We’ve past the shortest day, now we’re heading into ‘true winter’ but the weather pattern may feel more like Autumn still for northerners.
Following a wet, or dry and cloudy, weekend in many northern areas this week will see a brief pause with drier and sunnier skies – before cloud, showers and rain returns again by mid to late week, this time from a large area of low pressure in the Tasman Sea – with some sub-tropical connections.
Rainfall totals will be welcome in these areas though.
Meanwhile it’s frosty and cold at the other end of New Zealand today thanks to high pressure and clear skies.
NEXT 7 DAYS COMPARED TO NORMAL:
Rainfall for the next week will be below normal (in red) for the South Island, while some parts of northern New Zealand (in blue) have wetter than usual weather. As you can see around Northland and Auckland it’s a bit broken between ‘average rainfall’ (in white) and the leaning wetter than normal. To make sense of this for your specific area, please use the rain graphs and detailed data at www.RuralWeather.co.nz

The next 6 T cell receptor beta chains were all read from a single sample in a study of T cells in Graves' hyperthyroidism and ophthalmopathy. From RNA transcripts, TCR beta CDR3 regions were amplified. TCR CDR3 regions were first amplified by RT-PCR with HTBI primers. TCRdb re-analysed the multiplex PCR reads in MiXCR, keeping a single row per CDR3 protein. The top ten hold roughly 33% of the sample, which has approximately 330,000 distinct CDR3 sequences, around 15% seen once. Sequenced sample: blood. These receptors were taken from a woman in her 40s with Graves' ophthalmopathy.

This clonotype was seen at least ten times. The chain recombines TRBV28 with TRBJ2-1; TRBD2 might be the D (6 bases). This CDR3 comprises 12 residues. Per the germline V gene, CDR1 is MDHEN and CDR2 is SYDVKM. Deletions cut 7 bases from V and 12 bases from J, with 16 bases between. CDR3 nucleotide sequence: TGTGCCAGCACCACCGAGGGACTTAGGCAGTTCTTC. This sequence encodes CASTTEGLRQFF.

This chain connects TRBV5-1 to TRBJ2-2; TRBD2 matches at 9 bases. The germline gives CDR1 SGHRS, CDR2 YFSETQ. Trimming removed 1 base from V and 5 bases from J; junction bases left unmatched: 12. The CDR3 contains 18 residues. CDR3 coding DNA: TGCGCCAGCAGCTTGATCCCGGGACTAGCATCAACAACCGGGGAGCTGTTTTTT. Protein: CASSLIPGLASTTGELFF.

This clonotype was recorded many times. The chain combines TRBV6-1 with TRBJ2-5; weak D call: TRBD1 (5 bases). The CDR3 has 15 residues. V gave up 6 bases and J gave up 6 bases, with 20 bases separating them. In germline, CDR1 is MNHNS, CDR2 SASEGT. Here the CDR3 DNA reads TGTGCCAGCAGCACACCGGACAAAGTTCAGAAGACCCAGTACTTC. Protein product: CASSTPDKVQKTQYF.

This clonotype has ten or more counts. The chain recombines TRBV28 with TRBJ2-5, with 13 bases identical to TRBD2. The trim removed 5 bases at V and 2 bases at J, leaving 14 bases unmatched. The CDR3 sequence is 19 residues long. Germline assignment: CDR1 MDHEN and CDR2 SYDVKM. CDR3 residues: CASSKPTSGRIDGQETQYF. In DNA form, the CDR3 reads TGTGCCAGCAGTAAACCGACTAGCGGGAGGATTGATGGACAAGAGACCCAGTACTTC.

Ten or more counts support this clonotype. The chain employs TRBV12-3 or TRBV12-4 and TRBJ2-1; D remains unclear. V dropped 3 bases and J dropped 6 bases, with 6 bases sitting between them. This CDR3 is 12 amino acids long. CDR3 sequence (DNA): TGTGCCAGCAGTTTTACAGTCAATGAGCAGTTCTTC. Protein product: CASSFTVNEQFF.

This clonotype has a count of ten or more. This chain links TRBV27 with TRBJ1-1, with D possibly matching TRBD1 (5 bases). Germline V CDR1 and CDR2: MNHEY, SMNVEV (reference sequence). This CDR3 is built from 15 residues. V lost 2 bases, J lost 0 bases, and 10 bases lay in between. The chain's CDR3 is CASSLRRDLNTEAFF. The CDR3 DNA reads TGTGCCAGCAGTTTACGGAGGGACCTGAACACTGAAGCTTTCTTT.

HOW JUNE ENDS, HOW JULY STARTS:
High pressure dominates the South Island until about Thursday then slips away to some degree – but you’re left with average air pressure so apart from a few showers there’s no dramatic change this week.
The North Island will see low pressure from the Tasman Sea start to move in about Wednesday/Thursday onwards. The high over the South Island will create a “squash zone” of easterlies in the lower North Island/Cook Strait area on Thursday.
This weekend the low departs out to the east and stalls there – meanwhile the next high from Tasmania area is yet to move in. This set up will create a colder nationwide southerly for the start of next week, driving wet weather into eastern areas of both islands (perhaps more so the North Island) and bring a colder start to the country for July 1 (with more frosts again in the south).